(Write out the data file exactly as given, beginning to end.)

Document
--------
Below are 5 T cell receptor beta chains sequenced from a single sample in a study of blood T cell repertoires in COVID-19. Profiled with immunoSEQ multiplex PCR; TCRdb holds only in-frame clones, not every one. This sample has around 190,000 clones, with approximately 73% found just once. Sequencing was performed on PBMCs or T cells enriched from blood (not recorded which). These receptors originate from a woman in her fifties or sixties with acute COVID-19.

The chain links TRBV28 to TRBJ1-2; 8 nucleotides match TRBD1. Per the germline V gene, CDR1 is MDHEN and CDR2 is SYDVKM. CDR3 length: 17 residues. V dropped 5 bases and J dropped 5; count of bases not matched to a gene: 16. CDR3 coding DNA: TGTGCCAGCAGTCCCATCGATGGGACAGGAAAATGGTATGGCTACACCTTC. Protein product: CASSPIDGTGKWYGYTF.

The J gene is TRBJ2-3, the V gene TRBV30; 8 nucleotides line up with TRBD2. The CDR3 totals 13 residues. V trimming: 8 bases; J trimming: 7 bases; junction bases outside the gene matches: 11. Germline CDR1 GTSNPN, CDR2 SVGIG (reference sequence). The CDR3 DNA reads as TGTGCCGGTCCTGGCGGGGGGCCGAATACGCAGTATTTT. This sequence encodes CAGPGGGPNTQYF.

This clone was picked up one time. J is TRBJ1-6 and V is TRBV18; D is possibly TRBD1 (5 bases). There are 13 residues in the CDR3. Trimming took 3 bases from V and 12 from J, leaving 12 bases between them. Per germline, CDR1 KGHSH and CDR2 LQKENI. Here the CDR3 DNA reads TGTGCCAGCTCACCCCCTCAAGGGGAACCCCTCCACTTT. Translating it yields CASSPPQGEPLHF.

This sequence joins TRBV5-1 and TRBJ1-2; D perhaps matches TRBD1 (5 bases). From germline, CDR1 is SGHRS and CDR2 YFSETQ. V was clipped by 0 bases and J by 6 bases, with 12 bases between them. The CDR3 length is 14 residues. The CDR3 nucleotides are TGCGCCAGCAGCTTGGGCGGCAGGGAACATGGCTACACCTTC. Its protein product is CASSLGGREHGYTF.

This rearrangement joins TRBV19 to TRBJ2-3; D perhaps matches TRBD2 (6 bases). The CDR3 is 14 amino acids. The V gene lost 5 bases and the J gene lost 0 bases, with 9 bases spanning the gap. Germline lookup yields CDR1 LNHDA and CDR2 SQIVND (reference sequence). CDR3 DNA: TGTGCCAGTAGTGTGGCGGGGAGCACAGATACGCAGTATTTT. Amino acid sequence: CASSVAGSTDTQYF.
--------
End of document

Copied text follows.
Below are 5 T cell receptor beta chains sequenced from a single sample in a study of blood T cell repertoires in COVID-19. Profiled with immunoSEQ multiplex PCR; TCRdb holds only in-frame clones, not every one. This sample has around 190,000 clones, with approximately 73% found just once. Sequencing was performed on PBMCs or T cells enriched from blood (not recorded which). These receptors originate from a woman in her fifties or sixties with acute COVID-19.

The chain links TRBV28 to TRBJ1-2; 8 nucleotides match TRBD1. Per the germline V gene, CDR1 is MDHEN and CDR2 is SYDVKM. CDR3 length: 17 residues. V dropped 5 bases and J dropped 5; count of bases not matched to a gene: 16. CDR3 coding DNA: TGTGCCAGCAGTCCCATCGATGGGACAGGAAAATGGTATGGCTACACCTTC. Protein product: CASSPIDGTGKWYGYTF.

The J gene is TRBJ2-3, the V gene TRBV30; 8 nucleotides line up with TRBD2. The CDR3 totals 13 residues. V trimming: 8 bases; J trimming: 7 bases; junction bases outside the gene matches: 11. Germline CDR1 GTSNPN, CDR2 SVGIG (reference sequence). The CDR3 DNA reads as TGTGCCGGTCCTGGCGGGGGGCCGAATACGCAGTATTTT. This sequence encodes CAGPGGGPNTQYF.

This clone was picked up one time. J is TRBJ1-6 and V is TRBV18; D is possibly TRBD1 (5 bases). There are 13 residues in the CDR3. Trimming took 3 bases from V and 12 from J, leaving 12 bases between them. Per germline, CDR1 KGHSH and CDR2 LQKENI. Here the CDR3 DNA reads TGTGCCAGCTCACCCCCTCAAGGGGAACCCCTCCACTTT. Translating it yields CASSPPQGEPLHF.

This sequence joins TRBV5-1 and TRBJ1-2; D perhaps matches TRBD1 (5 bases). From germline, CDR1 is SGHRS and CDR2 YFSETQ. V was clipped by 0 bases and J by 6 bases, with 12 bases between them. The CDR3 length is 14 residues. The CDR3 nucleotides are TGCGCCAGCAGCTTGGGCGGCAGGGAACATGGCTACACCTTC. Its protein product is CASSLGGREHGYTF.

This rearrangement joins TRBV19 to TRBJ2-3; D perhaps matches TRBD2 (6 bases). The CDR3 is 14 amino acids. The V gene lost 5 bases and the J gene lost 0 bases, with 9 bases spanning the gap. Germline lookup yields CDR1 LNHDA and CDR2 SQIVND (reference sequence). CDR3 DNA: TGTGCCAGTAGTGTGGCGGGGAGCACAGATACGCAGTATTTT. Amino acid sequence: CASSVAGSTDTQYF.